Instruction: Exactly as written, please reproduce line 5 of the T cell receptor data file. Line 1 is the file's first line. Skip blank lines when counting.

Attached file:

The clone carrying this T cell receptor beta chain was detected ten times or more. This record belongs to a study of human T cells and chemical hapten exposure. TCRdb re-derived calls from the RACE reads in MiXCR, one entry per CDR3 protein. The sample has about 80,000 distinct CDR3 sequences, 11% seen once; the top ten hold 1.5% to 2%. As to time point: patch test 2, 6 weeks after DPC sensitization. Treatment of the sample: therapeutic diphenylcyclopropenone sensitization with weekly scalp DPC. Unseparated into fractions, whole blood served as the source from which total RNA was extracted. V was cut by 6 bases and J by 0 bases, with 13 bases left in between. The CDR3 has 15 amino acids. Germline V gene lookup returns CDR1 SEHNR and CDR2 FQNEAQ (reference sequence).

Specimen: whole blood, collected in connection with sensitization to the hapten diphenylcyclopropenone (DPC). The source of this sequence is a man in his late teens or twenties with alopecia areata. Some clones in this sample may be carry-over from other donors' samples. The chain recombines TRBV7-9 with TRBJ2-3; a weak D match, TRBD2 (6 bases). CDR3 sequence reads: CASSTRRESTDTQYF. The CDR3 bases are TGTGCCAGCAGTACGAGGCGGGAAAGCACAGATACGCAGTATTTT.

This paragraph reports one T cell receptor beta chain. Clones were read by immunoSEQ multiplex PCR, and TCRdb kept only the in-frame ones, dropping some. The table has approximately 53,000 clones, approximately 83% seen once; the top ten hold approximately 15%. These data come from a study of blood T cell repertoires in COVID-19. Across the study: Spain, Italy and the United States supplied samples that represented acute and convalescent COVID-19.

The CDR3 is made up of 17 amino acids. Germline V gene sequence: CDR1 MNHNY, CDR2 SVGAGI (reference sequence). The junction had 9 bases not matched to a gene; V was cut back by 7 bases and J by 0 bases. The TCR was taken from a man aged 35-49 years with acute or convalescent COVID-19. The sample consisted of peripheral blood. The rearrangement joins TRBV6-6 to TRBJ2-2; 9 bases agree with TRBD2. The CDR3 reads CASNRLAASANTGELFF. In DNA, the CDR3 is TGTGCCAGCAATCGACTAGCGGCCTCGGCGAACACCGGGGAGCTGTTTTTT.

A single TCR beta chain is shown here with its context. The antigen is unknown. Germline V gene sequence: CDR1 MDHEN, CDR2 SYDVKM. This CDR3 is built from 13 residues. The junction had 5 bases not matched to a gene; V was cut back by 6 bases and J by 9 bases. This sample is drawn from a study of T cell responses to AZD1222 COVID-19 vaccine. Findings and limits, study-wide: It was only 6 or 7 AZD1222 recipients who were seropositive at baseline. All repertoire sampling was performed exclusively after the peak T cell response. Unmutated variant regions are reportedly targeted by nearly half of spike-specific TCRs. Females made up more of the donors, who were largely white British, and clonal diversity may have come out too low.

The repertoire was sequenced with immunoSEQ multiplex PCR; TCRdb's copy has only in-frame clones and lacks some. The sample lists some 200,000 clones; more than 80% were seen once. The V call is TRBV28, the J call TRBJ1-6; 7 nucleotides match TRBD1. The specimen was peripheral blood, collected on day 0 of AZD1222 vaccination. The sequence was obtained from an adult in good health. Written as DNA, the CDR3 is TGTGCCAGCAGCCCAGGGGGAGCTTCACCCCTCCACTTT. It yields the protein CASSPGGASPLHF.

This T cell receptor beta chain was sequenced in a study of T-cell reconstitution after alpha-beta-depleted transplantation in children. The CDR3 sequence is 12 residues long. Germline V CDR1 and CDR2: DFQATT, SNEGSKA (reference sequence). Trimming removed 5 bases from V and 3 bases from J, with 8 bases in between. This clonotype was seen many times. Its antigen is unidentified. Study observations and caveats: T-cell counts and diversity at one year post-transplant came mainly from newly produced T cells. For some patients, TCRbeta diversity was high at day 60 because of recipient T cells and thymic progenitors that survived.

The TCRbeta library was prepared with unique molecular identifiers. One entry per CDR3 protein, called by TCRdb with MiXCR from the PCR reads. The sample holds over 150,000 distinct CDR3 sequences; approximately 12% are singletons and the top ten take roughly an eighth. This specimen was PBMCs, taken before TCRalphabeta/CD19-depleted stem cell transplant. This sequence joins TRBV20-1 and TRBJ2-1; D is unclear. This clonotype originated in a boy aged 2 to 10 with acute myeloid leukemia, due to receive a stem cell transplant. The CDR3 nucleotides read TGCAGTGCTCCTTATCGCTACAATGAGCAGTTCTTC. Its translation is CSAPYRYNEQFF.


A single TCR beta chain is shown here with its context. The antigen is unknown. Germline V gene sequence: CDR1 MDHEN, CDR2 SYDVKM. This CDR3 is built from 13 residues. The junction had 5 bases not matched to a gene; V was cut back by 6 bases and J by 9 bases. This sample is drawn from a study of T cell responses to AZD1222 COVID-19 vaccine. Findings and limits, study-wide: It was only 6 or 7 AZD1222 recipients who were seropositive at baseline. All repertoire sampling was performed exclusively after the peak T cell response. Unmutated variant regions are reportedly targeted by nearly half of spike-specific TCRs. Females made up more of the donors, who were largely white British, and clonal diversity may have come out too low.